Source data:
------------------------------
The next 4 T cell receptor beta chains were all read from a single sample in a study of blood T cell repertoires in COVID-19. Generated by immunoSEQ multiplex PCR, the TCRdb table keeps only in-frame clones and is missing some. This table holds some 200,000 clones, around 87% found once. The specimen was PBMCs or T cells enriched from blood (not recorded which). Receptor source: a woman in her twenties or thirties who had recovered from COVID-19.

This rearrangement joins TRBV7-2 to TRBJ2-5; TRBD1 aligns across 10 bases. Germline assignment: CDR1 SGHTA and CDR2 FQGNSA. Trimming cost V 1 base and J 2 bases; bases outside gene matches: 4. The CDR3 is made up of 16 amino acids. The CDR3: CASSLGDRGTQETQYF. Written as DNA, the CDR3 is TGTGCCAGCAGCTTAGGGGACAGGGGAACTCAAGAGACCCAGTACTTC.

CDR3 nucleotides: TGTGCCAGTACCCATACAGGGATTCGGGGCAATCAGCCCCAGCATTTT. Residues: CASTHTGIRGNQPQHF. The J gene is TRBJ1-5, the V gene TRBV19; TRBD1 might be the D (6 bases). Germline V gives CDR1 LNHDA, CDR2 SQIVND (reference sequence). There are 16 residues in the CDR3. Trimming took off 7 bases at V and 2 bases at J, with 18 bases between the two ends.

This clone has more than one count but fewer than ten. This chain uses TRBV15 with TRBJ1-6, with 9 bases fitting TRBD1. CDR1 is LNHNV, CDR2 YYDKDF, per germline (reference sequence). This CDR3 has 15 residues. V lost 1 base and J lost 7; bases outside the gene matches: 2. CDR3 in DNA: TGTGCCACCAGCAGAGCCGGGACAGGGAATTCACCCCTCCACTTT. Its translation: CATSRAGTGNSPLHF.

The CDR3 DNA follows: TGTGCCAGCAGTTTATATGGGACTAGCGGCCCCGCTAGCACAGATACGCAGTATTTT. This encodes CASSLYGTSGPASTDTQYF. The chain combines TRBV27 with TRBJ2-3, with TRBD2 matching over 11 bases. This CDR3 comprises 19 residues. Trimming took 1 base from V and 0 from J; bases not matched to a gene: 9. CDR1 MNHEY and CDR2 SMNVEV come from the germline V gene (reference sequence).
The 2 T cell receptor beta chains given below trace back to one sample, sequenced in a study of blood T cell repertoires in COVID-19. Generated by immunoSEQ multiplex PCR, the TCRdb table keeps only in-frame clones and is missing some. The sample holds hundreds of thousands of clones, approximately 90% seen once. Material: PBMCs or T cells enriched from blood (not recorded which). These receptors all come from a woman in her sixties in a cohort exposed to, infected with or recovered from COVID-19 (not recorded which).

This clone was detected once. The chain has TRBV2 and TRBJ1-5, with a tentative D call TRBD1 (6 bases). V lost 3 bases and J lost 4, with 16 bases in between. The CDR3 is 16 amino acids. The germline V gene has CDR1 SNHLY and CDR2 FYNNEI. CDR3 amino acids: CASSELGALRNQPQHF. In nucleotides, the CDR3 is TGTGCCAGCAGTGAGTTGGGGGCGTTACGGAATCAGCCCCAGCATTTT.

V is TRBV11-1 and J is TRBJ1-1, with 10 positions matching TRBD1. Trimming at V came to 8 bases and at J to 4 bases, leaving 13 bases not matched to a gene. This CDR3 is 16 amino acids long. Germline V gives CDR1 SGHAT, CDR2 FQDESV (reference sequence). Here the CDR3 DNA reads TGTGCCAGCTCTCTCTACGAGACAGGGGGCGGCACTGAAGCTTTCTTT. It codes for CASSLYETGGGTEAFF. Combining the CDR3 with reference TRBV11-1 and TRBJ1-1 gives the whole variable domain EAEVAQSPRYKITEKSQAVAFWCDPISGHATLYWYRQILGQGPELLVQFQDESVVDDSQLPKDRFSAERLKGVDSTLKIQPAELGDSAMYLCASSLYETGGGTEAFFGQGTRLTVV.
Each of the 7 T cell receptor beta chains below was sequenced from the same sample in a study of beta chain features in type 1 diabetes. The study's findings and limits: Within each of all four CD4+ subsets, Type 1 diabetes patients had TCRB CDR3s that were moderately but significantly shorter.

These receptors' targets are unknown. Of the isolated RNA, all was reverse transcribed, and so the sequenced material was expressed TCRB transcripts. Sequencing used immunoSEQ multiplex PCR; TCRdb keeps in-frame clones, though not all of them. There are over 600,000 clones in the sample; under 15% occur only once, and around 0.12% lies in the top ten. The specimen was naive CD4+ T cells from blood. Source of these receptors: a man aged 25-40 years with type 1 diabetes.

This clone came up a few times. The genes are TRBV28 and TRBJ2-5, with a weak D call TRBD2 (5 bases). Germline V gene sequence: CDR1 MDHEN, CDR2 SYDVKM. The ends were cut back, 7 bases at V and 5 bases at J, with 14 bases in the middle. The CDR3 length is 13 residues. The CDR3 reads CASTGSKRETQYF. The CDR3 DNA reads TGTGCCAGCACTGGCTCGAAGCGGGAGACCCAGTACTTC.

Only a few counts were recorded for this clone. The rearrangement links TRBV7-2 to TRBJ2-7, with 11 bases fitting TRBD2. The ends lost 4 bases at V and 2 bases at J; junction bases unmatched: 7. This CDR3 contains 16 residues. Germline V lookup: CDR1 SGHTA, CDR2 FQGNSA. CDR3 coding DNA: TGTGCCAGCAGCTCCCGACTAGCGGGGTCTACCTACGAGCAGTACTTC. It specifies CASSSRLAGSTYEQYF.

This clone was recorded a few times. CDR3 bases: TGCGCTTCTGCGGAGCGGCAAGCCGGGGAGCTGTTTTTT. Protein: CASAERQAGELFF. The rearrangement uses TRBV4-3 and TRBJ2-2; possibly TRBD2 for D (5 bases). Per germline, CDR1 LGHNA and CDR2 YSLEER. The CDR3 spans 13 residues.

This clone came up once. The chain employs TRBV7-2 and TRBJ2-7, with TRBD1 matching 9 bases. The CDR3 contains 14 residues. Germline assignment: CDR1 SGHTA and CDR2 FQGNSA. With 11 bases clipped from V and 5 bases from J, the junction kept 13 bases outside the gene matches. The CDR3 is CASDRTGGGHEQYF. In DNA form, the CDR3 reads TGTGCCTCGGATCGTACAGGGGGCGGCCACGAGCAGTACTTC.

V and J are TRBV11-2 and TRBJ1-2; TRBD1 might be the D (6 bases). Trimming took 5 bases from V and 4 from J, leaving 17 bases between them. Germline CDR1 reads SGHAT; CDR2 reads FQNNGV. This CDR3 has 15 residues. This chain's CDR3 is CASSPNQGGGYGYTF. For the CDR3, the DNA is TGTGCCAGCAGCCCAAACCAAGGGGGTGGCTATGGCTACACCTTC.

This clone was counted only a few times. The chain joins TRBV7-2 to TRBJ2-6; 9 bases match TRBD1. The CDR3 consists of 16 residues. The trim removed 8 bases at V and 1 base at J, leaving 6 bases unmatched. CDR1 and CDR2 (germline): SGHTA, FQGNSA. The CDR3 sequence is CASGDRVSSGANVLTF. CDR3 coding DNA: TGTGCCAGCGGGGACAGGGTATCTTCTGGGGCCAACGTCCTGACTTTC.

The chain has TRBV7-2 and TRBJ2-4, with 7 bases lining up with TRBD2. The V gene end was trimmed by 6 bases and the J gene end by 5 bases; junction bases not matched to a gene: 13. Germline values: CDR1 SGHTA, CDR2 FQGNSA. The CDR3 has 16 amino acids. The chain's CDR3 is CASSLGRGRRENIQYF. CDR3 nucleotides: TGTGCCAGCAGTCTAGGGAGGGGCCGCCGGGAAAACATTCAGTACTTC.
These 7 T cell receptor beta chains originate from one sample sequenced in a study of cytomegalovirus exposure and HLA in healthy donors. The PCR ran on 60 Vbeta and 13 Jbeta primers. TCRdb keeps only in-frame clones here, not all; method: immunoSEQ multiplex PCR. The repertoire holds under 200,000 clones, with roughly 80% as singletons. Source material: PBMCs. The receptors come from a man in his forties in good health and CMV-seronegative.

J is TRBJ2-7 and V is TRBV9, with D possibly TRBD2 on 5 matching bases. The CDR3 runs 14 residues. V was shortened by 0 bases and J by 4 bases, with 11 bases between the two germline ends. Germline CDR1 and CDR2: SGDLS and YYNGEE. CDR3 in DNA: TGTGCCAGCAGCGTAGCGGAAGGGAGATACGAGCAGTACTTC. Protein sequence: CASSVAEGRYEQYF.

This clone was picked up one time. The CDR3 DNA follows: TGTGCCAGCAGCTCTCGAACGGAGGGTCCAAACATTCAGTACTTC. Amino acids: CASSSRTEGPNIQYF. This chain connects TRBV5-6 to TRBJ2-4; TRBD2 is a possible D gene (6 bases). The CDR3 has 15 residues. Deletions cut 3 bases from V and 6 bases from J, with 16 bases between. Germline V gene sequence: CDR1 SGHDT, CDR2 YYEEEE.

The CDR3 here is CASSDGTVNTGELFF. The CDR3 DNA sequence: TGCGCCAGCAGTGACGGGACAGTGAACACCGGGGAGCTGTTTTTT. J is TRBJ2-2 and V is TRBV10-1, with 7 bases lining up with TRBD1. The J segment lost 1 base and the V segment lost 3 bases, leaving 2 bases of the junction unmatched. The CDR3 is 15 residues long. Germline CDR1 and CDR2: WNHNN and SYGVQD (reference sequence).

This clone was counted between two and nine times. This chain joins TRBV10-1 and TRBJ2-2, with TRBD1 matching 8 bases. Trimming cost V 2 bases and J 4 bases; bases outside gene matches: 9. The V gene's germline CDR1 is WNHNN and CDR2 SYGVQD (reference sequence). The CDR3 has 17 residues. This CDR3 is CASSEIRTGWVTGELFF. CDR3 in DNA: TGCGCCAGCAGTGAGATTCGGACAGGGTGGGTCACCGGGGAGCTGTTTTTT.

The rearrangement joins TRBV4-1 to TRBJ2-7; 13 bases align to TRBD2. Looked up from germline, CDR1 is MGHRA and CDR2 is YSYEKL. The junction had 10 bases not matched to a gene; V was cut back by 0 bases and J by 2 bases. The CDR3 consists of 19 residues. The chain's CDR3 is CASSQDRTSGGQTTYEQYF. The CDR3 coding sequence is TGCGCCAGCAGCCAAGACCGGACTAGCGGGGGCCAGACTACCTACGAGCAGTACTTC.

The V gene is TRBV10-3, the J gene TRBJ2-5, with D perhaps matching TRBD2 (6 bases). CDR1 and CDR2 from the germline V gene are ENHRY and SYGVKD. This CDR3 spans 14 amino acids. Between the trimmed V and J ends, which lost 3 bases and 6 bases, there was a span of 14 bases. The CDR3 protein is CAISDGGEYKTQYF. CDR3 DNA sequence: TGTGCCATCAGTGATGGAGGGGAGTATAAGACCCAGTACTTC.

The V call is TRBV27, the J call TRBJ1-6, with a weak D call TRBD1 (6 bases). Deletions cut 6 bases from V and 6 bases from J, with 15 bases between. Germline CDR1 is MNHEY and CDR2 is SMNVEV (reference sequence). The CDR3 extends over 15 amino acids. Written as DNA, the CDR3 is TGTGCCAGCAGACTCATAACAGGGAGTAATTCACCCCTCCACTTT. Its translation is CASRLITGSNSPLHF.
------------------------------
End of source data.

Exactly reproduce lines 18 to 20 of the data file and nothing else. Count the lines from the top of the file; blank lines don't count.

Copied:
These 7 T cell receptor beta chains originate from one sample sequenced in a study of cytomegalovirus exposure and HLA in healthy donors. The PCR ran on 60 Vbeta and 13 Jbeta primers. TCRdb keeps only in-frame clones here, not all; method: immunoSEQ multiplex PCR. The repertoire holds under 200,000 clones, with roughly 80% as singletons. Source material: PBMCs. The receptors come from a man in his forties in good health and CMV-seronegative.

J is TRBJ2-7 and V is TRBV9, with D possibly TRBD2 on 5 matching bases. The CDR3 runs 14 residues. V was shortened by 0 bases and J by 4 bases, with 11 bases between the two germline ends. Germline CDR1 and CDR2: SGDLS and YYNGEE. CDR3 in DNA: TGTGCCAGCAGCGTAGCGGAAGGGAGATACGAGCAGTACTTC. Protein sequence: CASSVAEGRYEQYF.

This clone was picked up one time. The CDR3 DNA follows: TGTGCCAGCAGCTCTCGAACGGAGGGTCCAAACATTCAGTACTTC. Amino acids: CASSSRTEGPNIQYF. This chain connects TRBV5-6 to TRBJ2-4; TRBD2 is a possible D gene (6 bases). The CDR3 has 15 residues. Deletions cut 3 bases from V and 6 bases from J, with 16 bases between. Germline V gene sequence: CDR1 SGHDT, CDR2 YYEEEE.